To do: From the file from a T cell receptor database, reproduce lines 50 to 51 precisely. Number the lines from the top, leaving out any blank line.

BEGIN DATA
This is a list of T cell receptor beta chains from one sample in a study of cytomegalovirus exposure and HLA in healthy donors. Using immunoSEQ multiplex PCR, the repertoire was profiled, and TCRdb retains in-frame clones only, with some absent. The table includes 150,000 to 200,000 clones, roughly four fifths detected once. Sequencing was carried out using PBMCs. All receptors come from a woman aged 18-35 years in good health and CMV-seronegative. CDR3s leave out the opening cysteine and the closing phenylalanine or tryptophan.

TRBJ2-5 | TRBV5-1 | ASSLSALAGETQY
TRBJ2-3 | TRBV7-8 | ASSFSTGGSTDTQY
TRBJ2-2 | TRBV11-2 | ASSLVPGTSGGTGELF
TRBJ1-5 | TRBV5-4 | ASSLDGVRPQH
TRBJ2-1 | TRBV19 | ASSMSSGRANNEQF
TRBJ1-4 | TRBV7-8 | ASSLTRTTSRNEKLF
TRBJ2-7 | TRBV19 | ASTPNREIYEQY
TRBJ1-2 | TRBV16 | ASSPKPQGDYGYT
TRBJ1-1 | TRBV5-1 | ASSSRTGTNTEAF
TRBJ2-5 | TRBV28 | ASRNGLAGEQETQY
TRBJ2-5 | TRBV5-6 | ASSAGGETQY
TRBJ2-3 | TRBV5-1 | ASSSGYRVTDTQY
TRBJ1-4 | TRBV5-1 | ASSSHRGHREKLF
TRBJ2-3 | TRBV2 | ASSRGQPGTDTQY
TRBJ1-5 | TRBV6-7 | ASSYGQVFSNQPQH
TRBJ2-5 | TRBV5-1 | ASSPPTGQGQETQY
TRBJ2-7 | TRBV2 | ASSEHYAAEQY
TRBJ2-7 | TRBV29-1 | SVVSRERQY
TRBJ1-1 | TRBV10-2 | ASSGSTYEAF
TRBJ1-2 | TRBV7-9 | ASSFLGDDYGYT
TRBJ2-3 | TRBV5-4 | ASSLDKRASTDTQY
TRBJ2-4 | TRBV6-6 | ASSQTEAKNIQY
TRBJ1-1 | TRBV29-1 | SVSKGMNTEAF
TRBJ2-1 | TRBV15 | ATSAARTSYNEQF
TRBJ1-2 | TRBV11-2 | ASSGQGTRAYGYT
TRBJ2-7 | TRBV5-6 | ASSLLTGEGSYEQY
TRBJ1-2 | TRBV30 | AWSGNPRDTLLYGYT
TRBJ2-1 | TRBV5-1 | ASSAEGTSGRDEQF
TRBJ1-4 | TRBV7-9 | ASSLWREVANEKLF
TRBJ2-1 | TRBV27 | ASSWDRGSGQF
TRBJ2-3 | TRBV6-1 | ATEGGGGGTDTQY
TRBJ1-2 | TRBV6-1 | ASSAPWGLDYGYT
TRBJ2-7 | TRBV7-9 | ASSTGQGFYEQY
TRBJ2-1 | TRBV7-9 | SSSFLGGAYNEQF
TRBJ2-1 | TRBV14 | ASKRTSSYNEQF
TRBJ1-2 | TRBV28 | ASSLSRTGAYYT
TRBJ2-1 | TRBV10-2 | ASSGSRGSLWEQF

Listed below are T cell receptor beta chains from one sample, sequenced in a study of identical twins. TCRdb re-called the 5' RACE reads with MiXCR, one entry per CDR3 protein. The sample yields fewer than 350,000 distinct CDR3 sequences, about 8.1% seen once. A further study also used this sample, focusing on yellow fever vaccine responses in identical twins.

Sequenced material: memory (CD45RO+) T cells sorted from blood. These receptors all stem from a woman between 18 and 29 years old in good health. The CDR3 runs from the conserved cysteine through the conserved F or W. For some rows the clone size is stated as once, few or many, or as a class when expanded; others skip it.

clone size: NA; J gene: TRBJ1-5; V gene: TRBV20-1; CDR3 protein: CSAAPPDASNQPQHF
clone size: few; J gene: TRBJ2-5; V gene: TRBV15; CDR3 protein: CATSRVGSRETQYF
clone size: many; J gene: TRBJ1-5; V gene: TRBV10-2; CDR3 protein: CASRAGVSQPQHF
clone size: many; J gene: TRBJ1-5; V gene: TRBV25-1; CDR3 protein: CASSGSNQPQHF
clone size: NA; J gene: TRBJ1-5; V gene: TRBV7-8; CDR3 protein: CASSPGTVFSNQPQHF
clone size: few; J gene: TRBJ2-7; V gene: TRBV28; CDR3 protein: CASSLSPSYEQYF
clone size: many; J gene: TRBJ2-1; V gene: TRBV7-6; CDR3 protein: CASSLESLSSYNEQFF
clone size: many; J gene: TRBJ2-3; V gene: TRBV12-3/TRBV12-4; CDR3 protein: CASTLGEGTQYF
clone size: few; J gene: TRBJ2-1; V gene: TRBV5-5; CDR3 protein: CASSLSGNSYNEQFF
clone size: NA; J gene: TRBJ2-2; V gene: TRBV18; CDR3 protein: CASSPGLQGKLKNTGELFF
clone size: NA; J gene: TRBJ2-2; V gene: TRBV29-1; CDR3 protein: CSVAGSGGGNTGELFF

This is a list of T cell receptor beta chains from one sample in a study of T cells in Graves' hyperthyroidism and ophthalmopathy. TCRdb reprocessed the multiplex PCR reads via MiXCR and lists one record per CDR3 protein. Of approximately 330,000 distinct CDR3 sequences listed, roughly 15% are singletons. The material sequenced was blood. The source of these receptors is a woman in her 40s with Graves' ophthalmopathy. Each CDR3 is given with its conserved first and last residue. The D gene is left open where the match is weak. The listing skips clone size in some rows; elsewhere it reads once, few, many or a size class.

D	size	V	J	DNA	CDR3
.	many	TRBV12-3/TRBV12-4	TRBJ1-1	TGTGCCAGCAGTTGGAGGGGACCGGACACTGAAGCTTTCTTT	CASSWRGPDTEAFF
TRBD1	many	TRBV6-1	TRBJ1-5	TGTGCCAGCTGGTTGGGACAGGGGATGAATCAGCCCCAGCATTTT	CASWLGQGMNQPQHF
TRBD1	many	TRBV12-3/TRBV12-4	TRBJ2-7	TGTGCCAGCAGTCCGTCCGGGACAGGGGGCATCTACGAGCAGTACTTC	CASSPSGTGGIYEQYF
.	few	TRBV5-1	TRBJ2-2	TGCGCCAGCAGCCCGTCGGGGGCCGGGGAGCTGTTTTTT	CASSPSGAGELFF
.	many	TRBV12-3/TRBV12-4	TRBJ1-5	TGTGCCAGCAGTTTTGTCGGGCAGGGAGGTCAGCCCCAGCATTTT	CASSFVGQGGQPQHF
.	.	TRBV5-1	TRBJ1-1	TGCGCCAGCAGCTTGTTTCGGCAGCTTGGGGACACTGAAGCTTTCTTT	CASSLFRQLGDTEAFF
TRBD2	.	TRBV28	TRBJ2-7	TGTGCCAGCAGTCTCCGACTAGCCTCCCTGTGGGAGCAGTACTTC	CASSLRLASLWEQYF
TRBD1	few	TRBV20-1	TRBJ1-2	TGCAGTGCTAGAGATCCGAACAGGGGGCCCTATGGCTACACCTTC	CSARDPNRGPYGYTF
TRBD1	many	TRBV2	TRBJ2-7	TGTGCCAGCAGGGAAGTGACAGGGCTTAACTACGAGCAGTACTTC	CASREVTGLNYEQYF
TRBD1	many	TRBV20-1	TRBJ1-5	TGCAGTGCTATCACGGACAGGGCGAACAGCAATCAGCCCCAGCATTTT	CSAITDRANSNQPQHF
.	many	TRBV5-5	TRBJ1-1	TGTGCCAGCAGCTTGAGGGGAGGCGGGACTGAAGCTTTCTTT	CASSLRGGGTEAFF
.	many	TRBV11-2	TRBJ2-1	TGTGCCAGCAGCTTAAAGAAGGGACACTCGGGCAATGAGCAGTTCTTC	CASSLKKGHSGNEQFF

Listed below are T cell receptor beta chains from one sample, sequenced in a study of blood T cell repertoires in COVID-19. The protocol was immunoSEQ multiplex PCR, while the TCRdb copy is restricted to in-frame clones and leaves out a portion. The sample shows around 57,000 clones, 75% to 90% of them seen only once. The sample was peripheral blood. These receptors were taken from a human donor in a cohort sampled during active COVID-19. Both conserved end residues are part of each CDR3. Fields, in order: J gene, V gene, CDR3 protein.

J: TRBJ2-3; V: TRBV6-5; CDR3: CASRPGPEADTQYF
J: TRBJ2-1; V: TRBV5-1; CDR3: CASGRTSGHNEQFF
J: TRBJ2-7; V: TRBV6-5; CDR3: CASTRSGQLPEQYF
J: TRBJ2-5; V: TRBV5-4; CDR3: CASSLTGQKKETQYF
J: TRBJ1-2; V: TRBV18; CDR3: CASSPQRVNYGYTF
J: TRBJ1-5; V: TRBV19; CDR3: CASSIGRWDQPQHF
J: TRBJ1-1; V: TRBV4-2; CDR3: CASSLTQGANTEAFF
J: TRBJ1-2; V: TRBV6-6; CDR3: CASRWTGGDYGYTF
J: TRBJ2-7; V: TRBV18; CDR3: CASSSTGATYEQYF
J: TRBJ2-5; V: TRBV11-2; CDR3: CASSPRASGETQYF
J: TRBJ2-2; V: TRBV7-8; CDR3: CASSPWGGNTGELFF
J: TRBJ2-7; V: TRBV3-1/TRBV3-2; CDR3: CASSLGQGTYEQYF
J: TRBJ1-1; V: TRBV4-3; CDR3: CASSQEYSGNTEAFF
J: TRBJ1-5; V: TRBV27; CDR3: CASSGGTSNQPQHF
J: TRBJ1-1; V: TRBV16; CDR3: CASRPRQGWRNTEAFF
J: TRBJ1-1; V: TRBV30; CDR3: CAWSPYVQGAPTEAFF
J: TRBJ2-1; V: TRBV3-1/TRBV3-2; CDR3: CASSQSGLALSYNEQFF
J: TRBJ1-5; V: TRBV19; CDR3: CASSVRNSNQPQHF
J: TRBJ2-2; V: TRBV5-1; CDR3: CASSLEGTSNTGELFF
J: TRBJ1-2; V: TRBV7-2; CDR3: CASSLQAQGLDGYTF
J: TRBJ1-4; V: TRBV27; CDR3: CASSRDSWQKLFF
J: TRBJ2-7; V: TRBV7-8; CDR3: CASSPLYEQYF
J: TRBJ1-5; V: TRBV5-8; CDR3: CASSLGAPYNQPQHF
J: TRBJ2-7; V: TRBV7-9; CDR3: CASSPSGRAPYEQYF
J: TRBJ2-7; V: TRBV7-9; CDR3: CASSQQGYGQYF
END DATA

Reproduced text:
clone size: NA; J gene: TRBJ2-2; V gene: TRBV18; CDR3 protein: CASSPGLQGKLKNTGELFF
clone size: NA; J gene: TRBJ2-2; V gene: TRBV29-1; CDR3 protein: CSVAGSGGGNTGELFF